A cycling expert is calling on the Government to provide dedicated cycleways with curbing channels to protect cyclists from traffic.
Professor Simon Kingham from Canterbury University said there was a perception cycling was unsafe compared with other forms of transport, but the overall risk was actually lower when the health benefits of exercise were taken into account.
"The main barrier to people cycling is that they don't feel safe - it's absolutely clear and we've done some research in Christchurch on that about three years ago."
Dr Kingham said more people would cycle to and from work if it was seen to be safer.
"It's people's perceptions of what is safe, and what people have made very clear is they want to be separated from traffic. They don't want to be cycling on a road with nothing but a painted white line between them and a car.
"They want some sort of physical barrier whether it be a curb, a fence, a hedge or some planters, or a cycleway that's completely away."
Internationally, there was a lot of evidence that building dedicated cycleways would encourage people to ride more often.
"You build good infrastructure and people get on their bikes and use it, so infrastructure becomes a key thing."
Dr Kingham said there needed to be "bold political leadership" and road planning experts needed to start thinking more about cycling safety when planning upgrades to roads.
He pointed to the huge opportunities in Christchurch, where the Government will invest $2.2 billion in rebuilding the city's quake-damaged infrastructure - a large part of which was roading.
"Easily the cheapest way to put in good cycle infrastructure is when you're fixing up roads."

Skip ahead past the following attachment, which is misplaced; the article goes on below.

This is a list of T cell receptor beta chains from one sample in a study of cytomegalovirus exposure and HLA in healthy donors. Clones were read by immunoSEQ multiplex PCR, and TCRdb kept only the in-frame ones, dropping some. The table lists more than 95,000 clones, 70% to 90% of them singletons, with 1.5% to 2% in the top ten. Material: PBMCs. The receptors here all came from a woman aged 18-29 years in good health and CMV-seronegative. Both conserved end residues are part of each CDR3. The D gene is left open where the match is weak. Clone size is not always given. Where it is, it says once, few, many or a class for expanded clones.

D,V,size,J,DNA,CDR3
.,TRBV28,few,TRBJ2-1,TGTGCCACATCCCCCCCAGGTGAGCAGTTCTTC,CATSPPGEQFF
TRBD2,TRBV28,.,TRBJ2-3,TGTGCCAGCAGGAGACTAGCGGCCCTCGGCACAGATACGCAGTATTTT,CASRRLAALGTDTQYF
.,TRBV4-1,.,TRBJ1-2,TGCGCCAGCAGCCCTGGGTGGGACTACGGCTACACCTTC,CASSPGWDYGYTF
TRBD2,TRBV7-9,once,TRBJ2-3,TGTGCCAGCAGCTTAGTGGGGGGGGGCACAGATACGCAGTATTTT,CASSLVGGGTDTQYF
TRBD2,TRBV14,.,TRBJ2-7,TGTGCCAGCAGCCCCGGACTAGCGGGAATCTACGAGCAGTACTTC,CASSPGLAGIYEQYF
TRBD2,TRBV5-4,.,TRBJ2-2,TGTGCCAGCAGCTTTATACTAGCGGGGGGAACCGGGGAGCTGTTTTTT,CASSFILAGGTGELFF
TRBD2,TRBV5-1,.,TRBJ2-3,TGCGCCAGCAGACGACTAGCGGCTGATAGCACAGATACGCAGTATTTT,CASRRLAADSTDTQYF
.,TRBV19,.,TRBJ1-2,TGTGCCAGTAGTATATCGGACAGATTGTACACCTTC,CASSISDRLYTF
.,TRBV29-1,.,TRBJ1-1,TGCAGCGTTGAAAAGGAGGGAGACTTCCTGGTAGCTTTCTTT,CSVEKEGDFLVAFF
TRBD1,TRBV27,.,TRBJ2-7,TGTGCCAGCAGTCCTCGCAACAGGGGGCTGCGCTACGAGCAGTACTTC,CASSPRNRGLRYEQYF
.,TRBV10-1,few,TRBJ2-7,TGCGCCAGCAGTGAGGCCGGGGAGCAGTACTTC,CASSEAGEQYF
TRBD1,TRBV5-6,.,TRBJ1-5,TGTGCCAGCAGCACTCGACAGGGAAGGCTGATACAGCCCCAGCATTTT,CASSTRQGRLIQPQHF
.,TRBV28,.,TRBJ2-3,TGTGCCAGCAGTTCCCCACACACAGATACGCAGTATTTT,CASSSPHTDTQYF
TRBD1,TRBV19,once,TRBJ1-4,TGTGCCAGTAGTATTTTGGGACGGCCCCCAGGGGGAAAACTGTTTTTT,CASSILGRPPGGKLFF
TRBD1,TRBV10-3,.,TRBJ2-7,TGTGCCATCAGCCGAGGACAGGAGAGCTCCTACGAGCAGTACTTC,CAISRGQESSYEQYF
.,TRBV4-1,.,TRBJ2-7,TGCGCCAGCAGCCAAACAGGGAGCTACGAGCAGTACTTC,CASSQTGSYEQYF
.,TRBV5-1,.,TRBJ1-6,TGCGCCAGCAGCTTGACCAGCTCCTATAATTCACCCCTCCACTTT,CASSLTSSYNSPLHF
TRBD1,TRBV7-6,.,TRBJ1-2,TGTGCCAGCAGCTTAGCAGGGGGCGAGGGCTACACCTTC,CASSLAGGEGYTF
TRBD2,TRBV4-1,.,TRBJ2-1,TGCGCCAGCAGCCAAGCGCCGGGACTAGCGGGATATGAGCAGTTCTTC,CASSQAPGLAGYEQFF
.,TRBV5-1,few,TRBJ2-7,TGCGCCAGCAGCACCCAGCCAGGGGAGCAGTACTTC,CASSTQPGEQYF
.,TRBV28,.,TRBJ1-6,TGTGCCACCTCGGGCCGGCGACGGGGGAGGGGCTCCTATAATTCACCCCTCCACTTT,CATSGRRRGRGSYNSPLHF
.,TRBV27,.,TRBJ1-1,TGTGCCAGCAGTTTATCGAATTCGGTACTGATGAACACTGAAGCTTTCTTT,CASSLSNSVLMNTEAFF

Earlier this year, a coroner asked if cyclists should legally have to use cycle lanes where they are provided.
In 2010, there were 10 cycling deaths, 149 serious injuries and 695 minor injuries.
Cycling Advocates Network Patrick Morgan has backed the call for dedicated cycleways, saying cycling could be made safer through education and enforcement, but the best way was through engineering.
"That's the most effective tool in the toolkit for getting more people cycling more often. If you look at places that have a lot of people riding bikes, that's how they've achieved it - they've created attractive cycling environments."
Mr Morgan said it was clear from Dr Kingham's research, a first for New Zealand, that cyclists wanted separated cycleways.
The difficulties with establishing dedicated cycleways were only political, not geographical, and they could work in any city in the world - as they had done in the old cities of Europe.
Mr Morgan said it was cheaper to build cycleways than to not because of savings in other areas.
More cyclists freed up road space and car parks, lowered the costs of road building and made for massive savings in the health budget.
Dr Kingham's call for dedicated cycleways comes ahead of his public lecture on bike safety tomorrow as part of Canterbury University's Eco Week.